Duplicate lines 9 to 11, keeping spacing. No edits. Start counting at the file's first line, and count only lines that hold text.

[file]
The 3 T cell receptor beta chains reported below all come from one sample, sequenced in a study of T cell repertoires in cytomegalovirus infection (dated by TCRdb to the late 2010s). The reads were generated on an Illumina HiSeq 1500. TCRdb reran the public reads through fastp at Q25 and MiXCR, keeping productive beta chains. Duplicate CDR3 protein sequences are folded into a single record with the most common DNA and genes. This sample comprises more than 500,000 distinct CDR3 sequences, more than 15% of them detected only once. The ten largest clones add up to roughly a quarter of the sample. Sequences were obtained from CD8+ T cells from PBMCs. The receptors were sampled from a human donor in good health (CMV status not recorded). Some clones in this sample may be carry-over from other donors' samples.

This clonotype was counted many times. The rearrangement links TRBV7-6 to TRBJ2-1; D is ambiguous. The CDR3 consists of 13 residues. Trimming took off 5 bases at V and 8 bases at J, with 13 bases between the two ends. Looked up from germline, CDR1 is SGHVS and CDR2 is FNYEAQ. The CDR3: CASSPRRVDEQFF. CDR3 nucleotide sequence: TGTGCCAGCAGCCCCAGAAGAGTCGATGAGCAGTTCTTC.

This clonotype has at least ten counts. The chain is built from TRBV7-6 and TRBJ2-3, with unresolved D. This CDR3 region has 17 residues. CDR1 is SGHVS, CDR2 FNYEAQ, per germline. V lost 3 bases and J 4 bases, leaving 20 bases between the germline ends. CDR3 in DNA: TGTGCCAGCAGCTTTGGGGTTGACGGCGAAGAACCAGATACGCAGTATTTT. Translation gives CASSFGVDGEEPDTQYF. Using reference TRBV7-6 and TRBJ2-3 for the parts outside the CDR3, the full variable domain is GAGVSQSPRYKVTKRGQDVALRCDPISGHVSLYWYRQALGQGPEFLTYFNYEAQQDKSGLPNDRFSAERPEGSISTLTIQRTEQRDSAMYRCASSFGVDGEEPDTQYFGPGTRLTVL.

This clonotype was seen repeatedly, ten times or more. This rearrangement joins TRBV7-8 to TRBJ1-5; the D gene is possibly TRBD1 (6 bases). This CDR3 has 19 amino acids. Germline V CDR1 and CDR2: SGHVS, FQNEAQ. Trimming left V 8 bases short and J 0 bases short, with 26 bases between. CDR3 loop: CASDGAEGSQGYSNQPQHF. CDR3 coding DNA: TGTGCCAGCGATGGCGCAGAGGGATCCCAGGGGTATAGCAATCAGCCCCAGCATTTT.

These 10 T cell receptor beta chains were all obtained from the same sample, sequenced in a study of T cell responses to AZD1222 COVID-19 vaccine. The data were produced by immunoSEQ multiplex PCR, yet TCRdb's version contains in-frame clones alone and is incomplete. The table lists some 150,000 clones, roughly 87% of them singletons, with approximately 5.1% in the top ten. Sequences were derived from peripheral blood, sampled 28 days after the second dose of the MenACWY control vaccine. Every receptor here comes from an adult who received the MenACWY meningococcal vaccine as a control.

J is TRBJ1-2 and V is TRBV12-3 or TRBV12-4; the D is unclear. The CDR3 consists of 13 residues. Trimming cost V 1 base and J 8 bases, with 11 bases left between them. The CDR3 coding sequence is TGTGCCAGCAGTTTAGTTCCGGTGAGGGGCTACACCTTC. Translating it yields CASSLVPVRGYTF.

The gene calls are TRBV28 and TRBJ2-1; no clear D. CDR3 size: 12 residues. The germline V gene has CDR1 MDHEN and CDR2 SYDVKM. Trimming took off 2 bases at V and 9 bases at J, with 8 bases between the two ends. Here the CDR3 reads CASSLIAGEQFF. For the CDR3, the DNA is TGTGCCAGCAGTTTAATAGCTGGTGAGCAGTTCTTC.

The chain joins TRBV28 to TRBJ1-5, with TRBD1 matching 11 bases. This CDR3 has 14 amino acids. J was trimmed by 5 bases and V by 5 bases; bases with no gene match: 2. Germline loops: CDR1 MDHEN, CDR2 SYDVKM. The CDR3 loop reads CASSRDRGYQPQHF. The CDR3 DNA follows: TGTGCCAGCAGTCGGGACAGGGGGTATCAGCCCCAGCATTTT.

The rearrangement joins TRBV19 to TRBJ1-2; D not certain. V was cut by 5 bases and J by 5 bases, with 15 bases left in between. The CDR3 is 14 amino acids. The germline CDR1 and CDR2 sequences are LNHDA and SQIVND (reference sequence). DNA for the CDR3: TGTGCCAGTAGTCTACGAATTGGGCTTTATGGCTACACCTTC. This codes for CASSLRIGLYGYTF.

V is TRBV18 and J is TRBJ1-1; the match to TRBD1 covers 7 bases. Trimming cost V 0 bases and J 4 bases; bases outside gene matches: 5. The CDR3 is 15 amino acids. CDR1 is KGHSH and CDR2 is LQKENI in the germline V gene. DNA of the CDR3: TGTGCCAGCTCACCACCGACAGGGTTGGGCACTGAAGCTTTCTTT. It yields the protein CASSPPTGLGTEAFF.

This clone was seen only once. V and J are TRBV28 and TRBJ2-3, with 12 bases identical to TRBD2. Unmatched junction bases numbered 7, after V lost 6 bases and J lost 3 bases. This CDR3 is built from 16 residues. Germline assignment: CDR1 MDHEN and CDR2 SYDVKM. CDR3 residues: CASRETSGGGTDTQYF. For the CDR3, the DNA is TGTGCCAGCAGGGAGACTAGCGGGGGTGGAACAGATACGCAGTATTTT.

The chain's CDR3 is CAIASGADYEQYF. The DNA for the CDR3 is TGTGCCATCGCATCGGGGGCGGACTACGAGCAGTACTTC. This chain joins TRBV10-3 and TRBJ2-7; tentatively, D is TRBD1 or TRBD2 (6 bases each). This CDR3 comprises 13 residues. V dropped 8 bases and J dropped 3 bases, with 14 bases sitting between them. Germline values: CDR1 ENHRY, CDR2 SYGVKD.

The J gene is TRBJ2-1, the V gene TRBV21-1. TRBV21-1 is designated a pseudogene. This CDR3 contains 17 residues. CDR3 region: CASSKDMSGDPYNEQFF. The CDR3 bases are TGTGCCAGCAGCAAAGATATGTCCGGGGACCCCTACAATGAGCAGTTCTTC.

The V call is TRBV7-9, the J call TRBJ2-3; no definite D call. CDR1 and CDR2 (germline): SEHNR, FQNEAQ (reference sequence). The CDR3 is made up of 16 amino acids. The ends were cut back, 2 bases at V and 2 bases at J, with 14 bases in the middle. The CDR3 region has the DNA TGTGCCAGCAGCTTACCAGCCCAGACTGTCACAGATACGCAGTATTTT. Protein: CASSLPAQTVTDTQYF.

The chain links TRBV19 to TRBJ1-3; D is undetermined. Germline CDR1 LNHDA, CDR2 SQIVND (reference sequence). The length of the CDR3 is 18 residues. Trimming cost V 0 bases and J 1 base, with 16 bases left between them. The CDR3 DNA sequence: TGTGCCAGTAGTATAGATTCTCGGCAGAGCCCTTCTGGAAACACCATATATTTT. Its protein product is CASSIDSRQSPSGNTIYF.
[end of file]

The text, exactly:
The rearrangement joins TRBV19 to TRBJ1-2; D not certain. V was cut by 5 bases and J by 5 bases, with 15 bases left in between. The CDR3 is 14 amino acids. The germline CDR1 and CDR2 sequences are LNHDA and SQIVND (reference sequence). DNA for the CDR3: TGTGCCAGTAGTCTACGAATTGGGCTTTATGGCTACACCTTC. This codes for CASSLRIGLYGYTF.

V is TRBV18 and J is TRBJ1-1; the match to TRBD1 covers 7 bases. Trimming cost V 0 bases and J 4 bases; bases outside gene matches: 5. The CDR3 is 15 amino acids. CDR1 is KGHSH and CDR2 is LQKENI in the germline V gene. DNA of the CDR3: TGTGCCAGCTCACCACCGACAGGGTTGGGCACTGAAGCTTTCTTT. It yields the protein CASSPPTGLGTEAFF.

This clone was seen only once. V and J are TRBV28 and TRBJ2-3, with 12 bases identical to TRBD2. Unmatched junction bases numbered 7, after V lost 6 bases and J lost 3 bases. This CDR3 is built from 16 residues. Germline assignment: CDR1 MDHEN and CDR2 SYDVKM. CDR3 residues: CASRETSGGGTDTQYF. For the CDR3, the DNA is TGTGCCAGCAGGGAGACTAGCGGGGGTGGAACAGATACGCAGTATTTT.